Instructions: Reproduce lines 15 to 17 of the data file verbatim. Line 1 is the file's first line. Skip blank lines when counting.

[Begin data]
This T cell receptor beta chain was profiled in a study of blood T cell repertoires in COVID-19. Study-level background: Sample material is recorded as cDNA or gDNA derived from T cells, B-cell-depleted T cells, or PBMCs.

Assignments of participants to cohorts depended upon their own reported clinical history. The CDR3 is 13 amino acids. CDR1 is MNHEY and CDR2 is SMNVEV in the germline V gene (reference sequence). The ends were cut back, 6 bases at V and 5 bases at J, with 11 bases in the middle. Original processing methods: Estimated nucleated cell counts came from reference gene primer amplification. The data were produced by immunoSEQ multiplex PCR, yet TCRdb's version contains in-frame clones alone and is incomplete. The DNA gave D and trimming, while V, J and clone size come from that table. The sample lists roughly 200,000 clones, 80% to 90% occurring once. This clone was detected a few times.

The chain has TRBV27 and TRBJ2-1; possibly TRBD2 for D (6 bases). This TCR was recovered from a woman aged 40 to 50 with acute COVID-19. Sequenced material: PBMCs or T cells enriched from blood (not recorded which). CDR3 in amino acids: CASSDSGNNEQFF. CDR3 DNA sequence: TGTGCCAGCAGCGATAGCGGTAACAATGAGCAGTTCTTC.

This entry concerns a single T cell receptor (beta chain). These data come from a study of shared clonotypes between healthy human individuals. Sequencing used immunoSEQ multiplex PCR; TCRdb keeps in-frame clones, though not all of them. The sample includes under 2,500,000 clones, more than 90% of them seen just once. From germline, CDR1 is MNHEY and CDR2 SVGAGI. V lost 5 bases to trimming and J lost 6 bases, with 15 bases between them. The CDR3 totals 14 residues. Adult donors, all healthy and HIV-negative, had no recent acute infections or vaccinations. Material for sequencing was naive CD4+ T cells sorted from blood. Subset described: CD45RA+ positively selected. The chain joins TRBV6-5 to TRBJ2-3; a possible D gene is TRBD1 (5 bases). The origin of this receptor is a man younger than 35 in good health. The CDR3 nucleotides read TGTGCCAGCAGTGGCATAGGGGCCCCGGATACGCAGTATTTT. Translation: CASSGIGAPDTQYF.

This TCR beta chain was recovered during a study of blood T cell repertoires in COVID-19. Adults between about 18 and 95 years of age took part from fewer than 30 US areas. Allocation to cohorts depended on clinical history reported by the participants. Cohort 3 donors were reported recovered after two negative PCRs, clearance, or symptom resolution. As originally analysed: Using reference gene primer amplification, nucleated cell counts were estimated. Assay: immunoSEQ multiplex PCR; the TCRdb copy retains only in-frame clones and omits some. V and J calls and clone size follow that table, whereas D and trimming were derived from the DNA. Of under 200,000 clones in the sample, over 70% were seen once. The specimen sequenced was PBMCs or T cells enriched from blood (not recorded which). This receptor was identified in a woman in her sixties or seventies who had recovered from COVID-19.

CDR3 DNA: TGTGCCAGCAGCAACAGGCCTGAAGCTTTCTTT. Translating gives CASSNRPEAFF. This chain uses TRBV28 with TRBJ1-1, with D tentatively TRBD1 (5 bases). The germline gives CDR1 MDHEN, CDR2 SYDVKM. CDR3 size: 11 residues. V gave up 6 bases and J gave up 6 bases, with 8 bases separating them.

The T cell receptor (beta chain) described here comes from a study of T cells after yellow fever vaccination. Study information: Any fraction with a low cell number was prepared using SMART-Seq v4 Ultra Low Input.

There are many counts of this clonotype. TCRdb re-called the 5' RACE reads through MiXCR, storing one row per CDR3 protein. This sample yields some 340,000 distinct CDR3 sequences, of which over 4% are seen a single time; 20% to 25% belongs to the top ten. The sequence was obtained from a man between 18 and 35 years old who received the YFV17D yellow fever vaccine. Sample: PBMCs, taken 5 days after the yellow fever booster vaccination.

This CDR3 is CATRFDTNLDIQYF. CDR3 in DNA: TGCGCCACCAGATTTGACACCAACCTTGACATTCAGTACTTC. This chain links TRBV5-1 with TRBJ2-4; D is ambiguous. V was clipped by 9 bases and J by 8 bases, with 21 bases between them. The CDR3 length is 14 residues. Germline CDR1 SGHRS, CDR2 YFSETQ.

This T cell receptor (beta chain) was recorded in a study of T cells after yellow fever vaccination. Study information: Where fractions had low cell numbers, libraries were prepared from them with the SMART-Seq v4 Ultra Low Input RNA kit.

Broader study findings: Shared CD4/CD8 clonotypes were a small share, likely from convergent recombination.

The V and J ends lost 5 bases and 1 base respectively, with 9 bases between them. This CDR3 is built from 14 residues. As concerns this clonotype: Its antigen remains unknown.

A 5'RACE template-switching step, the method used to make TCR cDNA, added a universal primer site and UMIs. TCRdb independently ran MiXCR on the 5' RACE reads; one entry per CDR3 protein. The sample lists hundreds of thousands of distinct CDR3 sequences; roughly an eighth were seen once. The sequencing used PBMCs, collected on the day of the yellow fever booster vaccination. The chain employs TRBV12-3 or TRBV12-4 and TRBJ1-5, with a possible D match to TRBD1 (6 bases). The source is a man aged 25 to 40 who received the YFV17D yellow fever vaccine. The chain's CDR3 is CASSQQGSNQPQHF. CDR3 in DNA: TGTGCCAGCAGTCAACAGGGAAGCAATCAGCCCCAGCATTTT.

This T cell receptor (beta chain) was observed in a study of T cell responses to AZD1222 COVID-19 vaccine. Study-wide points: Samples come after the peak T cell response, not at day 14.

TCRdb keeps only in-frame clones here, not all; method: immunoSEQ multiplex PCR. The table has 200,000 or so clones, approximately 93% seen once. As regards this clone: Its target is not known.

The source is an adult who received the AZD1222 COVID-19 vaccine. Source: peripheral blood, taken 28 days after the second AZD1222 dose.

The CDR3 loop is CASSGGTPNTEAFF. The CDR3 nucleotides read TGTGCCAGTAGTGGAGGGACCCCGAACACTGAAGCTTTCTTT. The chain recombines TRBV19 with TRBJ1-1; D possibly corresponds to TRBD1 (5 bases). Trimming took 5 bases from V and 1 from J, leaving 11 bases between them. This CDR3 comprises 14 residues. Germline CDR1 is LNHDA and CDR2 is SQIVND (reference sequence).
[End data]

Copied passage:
TCRdb keeps only in-frame clones here, not all; method: immunoSEQ multiplex PCR. The table has 200,000 or so clones, approximately 93% seen once. As regards this clone: Its target is not known.

The source is an adult who received the AZD1222 COVID-19 vaccine. Source: peripheral blood, taken 28 days after the second AZD1222 dose.

The CDR3 loop is CASSGGTPNTEAFF. The CDR3 nucleotides read TGTGCCAGTAGTGGAGGGACCCCGAACACTGAAGCTTTCTTT. The chain recombines TRBV19 with TRBJ1-1; D possibly corresponds to TRBD1 (5 bases). Trimming took 5 bases from V and 1 from J, leaving 11 bases between them. This CDR3 comprises 14 residues. Germline CDR1 is LNHDA and CDR2 is SQIVND (reference sequence).